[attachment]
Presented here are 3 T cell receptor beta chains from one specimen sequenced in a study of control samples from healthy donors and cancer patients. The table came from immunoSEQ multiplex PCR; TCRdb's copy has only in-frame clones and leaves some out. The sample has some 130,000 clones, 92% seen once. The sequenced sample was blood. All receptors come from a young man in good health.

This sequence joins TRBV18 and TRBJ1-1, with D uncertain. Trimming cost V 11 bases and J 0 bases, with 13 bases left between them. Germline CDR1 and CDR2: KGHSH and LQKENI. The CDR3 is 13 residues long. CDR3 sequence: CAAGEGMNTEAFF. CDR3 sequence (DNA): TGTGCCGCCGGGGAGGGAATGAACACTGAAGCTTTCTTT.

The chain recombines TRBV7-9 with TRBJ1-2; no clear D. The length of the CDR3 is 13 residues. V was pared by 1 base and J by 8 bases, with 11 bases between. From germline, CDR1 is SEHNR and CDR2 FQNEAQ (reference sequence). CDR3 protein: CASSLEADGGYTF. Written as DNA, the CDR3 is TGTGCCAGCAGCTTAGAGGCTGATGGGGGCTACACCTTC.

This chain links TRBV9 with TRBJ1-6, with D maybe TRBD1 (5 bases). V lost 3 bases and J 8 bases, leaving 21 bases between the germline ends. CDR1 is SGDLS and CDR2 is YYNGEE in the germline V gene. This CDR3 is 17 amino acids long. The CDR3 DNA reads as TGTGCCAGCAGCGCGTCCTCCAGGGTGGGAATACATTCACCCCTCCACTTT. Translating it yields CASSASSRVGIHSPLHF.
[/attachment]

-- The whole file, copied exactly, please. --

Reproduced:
Presented here are 3 T cell receptor beta chains from one specimen sequenced in a study of control samples from healthy donors and cancer patients. The table came from immunoSEQ multiplex PCR; TCRdb's copy has only in-frame clones and leaves some out. The sample has some 130,000 clones, 92% seen once. The sequenced sample was blood. All receptors come from a young man in good health.

This sequence joins TRBV18 and TRBJ1-1, with D uncertain. Trimming cost V 11 bases and J 0 bases, with 13 bases left between them. Germline CDR1 and CDR2: KGHSH and LQKENI. The CDR3 is 13 residues long. CDR3 sequence: CAAGEGMNTEAFF. CDR3 sequence (DNA): TGTGCCGCCGGGGAGGGAATGAACACTGAAGCTTTCTTT.

The chain recombines TRBV7-9 with TRBJ1-2; no clear D. The length of the CDR3 is 13 residues. V was pared by 1 base and J by 8 bases, with 11 bases between. From germline, CDR1 is SEHNR and CDR2 FQNEAQ (reference sequence). CDR3 protein: CASSLEADGGYTF. Written as DNA, the CDR3 is TGTGCCAGCAGCTTAGAGGCTGATGGGGGCTACACCTTC.

This chain links TRBV9 with TRBJ1-6, with D maybe TRBD1 (5 bases). V lost 3 bases and J 8 bases, leaving 21 bases between the germline ends. CDR1 is SGDLS and CDR2 is YYNGEE in the germline V gene. This CDR3 is 17 amino acids long. The CDR3 DNA reads as TGTGCCAGCAGCGCGTCCTCCAGGGTGGGAATACATTCACCCCTCCACTTT. Translating it yields CASSASSRVGIHSPLHF.